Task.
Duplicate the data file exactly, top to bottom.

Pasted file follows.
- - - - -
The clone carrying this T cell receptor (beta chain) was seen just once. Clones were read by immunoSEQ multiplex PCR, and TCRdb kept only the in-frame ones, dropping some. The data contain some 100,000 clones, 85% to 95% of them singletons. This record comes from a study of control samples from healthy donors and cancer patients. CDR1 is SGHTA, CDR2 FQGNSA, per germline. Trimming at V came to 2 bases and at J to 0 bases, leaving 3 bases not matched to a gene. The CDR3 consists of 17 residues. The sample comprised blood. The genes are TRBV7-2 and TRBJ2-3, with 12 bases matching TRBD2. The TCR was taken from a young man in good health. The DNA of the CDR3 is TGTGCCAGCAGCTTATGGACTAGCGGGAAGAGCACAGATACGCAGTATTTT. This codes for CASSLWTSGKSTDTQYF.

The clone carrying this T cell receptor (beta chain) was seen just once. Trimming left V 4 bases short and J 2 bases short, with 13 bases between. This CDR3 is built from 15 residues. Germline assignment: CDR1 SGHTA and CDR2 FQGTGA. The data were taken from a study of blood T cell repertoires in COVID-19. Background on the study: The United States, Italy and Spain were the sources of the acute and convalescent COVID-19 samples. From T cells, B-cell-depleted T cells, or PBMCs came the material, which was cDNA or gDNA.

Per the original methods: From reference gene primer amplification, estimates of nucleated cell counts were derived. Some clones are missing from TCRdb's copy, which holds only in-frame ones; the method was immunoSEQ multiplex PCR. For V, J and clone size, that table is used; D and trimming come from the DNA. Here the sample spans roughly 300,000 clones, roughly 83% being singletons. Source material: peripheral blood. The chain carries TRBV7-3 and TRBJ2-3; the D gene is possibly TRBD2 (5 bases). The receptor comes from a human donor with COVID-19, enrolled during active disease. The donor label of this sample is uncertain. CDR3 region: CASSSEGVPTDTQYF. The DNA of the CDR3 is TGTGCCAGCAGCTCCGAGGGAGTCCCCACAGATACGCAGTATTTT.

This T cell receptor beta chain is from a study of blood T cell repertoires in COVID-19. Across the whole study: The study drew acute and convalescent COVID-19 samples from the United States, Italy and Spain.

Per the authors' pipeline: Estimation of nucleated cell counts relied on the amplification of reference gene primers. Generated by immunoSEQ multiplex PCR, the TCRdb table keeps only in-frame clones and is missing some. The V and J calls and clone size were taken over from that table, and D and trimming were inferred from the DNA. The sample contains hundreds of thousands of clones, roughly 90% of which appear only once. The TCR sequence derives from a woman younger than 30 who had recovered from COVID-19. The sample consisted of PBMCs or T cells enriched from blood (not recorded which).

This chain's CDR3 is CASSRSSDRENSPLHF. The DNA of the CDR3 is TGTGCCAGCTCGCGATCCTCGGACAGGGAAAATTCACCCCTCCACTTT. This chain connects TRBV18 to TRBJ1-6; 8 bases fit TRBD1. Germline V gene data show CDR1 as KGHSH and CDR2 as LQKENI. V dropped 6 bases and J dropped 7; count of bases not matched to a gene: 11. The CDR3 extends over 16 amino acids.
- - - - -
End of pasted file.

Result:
The clone carrying this T cell receptor (beta chain) was seen just once. Clones were read by immunoSEQ multiplex PCR, and TCRdb kept only the in-frame ones, dropping some. The data contain some 100,000 clones, 85% to 95% of them singletons. This record comes from a study of control samples from healthy donors and cancer patients. CDR1 is SGHTA, CDR2 FQGNSA, per germline. Trimming at V came to 2 bases and at J to 0 bases, leaving 3 bases not matched to a gene. The CDR3 consists of 17 residues. The sample comprised blood. The genes are TRBV7-2 and TRBJ2-3, with 12 bases matching TRBD2. The TCR was taken from a young man in good health. The DNA of the CDR3 is TGTGCCAGCAGCTTATGGACTAGCGGGAAGAGCACAGATACGCAGTATTTT. This codes for CASSLWTSGKSTDTQYF.

The clone carrying this T cell receptor (beta chain) was seen just once. Trimming left V 4 bases short and J 2 bases short, with 13 bases between. This CDR3 is built from 15 residues. Germline assignment: CDR1 SGHTA and CDR2 FQGTGA. The data were taken from a study of blood T cell repertoires in COVID-19. Background on the study: The United States, Italy and Spain were the sources of the acute and convalescent COVID-19 samples. From T cells, B-cell-depleted T cells, or PBMCs came the material, which was cDNA or gDNA.

Per the original methods: From reference gene primer amplification, estimates of nucleated cell counts were derived. Some clones are missing from TCRdb's copy, which holds only in-frame ones; the method was immunoSEQ multiplex PCR. For V, J and clone size, that table is used; D and trimming come from the DNA. Here the sample spans roughly 300,000 clones, roughly 83% being singletons. Source material: peripheral blood. The chain carries TRBV7-3 and TRBJ2-3; the D gene is possibly TRBD2 (5 bases). The receptor comes from a human donor with COVID-19, enrolled during active disease. The donor label of this sample is uncertain. CDR3 region: CASSSEGVPTDTQYF. The DNA of the CDR3 is TGTGCCAGCAGCTCCGAGGGAGTCCCCACAGATACGCAGTATTTT.

This T cell receptor beta chain is from a study of blood T cell repertoires in COVID-19. Across the whole study: The study drew acute and convalescent COVID-19 samples from the United States, Italy and Spain.

Per the authors' pipeline: Estimation of nucleated cell counts relied on the amplification of reference gene primers. Generated by immunoSEQ multiplex PCR, the TCRdb table keeps only in-frame clones and is missing some. The V and J calls and clone size were taken over from that table, and D and trimming were inferred from the DNA. The sample contains hundreds of thousands of clones, roughly 90% of which appear only once. The TCR sequence derives from a woman younger than 30 who had recovered from COVID-19. The sample consisted of PBMCs or T cells enriched from blood (not recorded which).

This chain's CDR3 is CASSRSSDRENSPLHF. The DNA of the CDR3 is TGTGCCAGCTCGCGATCCTCGGACAGGGAAAATTCACCCCTCCACTTT. This chain connects TRBV18 to TRBJ1-6; 8 bases fit TRBD1. Germline V gene data show CDR1 as KGHSH and CDR2 as LQKENI. V dropped 6 bases and J dropped 7; count of bases not matched to a gene: 11. The CDR3 extends over 16 amino acids.